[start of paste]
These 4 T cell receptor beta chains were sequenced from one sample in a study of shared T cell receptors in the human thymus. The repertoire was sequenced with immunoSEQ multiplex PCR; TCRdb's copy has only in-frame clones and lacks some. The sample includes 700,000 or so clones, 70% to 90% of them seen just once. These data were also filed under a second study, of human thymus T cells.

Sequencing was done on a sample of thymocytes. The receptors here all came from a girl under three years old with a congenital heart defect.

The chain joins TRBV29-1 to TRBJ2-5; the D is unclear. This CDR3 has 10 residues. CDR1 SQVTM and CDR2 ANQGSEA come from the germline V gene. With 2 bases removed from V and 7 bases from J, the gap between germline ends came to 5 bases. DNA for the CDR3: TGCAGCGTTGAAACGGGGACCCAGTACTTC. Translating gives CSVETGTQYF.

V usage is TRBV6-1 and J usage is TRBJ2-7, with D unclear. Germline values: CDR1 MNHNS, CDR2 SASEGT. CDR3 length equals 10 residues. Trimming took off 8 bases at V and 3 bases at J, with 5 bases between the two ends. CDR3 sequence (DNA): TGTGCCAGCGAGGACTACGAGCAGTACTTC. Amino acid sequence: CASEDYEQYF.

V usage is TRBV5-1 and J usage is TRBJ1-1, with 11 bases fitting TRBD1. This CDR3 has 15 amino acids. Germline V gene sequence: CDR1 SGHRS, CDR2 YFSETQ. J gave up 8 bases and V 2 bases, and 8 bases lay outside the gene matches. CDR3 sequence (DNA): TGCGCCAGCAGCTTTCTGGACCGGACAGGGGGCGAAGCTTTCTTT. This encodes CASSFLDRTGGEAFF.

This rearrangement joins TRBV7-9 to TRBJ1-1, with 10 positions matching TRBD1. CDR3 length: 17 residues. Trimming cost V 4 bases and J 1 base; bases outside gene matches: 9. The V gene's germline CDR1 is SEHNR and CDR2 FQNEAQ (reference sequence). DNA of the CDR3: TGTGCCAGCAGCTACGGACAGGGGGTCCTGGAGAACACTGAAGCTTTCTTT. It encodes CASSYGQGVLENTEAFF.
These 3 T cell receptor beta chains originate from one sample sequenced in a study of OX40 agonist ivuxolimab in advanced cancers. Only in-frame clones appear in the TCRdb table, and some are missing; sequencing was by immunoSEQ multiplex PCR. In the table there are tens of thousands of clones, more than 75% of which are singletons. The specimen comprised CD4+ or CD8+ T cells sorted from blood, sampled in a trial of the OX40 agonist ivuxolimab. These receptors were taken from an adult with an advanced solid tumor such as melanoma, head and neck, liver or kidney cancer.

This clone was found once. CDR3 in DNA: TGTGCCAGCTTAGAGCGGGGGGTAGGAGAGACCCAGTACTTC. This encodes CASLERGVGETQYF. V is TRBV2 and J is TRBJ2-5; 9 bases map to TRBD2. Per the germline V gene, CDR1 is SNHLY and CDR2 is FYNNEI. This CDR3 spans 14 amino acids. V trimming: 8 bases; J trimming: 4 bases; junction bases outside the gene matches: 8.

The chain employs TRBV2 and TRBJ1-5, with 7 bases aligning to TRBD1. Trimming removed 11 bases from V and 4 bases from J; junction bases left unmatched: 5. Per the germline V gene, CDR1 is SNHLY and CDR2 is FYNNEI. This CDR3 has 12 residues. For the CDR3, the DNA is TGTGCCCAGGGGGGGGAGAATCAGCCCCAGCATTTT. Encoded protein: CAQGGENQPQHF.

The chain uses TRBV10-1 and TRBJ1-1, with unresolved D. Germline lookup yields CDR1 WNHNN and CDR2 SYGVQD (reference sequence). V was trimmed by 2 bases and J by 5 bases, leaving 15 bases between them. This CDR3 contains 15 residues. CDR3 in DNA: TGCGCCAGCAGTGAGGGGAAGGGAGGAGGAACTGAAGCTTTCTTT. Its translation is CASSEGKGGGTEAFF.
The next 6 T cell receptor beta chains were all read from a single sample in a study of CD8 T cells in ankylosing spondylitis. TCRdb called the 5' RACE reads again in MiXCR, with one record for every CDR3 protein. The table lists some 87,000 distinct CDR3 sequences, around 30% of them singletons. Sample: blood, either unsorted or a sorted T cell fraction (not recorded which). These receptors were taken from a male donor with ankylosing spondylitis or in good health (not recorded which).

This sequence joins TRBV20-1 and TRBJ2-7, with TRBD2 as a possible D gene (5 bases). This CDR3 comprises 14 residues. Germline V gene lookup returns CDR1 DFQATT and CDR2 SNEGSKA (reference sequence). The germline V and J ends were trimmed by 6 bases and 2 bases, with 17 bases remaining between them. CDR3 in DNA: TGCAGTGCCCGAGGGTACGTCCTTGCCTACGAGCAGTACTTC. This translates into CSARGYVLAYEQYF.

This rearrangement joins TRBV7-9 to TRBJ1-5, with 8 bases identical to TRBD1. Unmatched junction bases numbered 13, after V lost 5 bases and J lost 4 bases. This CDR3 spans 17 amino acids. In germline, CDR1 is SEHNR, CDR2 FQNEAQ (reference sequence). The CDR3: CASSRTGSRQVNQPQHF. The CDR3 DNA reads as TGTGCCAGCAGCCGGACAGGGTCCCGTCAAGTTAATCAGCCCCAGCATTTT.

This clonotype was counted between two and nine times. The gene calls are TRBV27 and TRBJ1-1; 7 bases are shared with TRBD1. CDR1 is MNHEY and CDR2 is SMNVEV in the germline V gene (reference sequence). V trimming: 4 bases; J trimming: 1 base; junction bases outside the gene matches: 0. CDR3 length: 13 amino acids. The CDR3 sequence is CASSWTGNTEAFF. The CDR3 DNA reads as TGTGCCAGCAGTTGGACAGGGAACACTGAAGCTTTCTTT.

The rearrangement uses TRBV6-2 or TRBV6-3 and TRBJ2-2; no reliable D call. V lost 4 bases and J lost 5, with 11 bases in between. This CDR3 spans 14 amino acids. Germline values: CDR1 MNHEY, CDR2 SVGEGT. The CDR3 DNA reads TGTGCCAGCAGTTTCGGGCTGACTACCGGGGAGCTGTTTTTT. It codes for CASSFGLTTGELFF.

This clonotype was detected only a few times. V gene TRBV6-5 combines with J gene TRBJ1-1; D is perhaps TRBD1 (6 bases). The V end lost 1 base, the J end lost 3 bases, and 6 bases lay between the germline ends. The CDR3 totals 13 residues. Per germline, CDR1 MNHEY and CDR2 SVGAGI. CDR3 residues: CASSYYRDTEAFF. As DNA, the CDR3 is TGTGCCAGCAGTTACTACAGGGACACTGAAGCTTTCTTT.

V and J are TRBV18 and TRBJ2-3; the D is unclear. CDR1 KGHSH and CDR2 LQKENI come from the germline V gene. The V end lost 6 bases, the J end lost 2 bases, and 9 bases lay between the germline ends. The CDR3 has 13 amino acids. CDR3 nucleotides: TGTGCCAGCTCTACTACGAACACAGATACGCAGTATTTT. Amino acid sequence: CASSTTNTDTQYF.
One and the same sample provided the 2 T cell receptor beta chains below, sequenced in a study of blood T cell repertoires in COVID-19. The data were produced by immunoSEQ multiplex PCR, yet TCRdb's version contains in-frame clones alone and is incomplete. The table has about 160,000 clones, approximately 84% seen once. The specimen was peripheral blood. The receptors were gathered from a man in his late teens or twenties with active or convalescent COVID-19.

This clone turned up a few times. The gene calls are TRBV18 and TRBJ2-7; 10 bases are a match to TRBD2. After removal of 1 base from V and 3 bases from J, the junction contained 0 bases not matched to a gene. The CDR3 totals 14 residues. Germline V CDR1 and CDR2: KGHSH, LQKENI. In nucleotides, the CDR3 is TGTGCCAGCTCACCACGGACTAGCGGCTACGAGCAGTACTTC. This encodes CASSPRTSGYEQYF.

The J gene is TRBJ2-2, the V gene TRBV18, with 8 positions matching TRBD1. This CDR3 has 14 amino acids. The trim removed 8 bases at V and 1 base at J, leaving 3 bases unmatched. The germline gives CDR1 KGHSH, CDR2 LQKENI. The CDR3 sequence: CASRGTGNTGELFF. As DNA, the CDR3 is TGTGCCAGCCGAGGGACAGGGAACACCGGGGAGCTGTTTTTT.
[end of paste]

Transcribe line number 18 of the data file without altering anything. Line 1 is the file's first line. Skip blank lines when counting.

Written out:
One and the same sample provided the 2 T cell receptor beta chains below, sequenced in a study of blood T cell repertoires in COVID-19. The data were produced by immunoSEQ multiplex PCR, yet TCRdb's version contains in-frame clones alone and is incomplete. The table has about 160,000 clones, approximately 84% seen once. The specimen was peripheral blood. The receptors were gathered from a man in his late teens or twenties with active or convalescent COVID-19.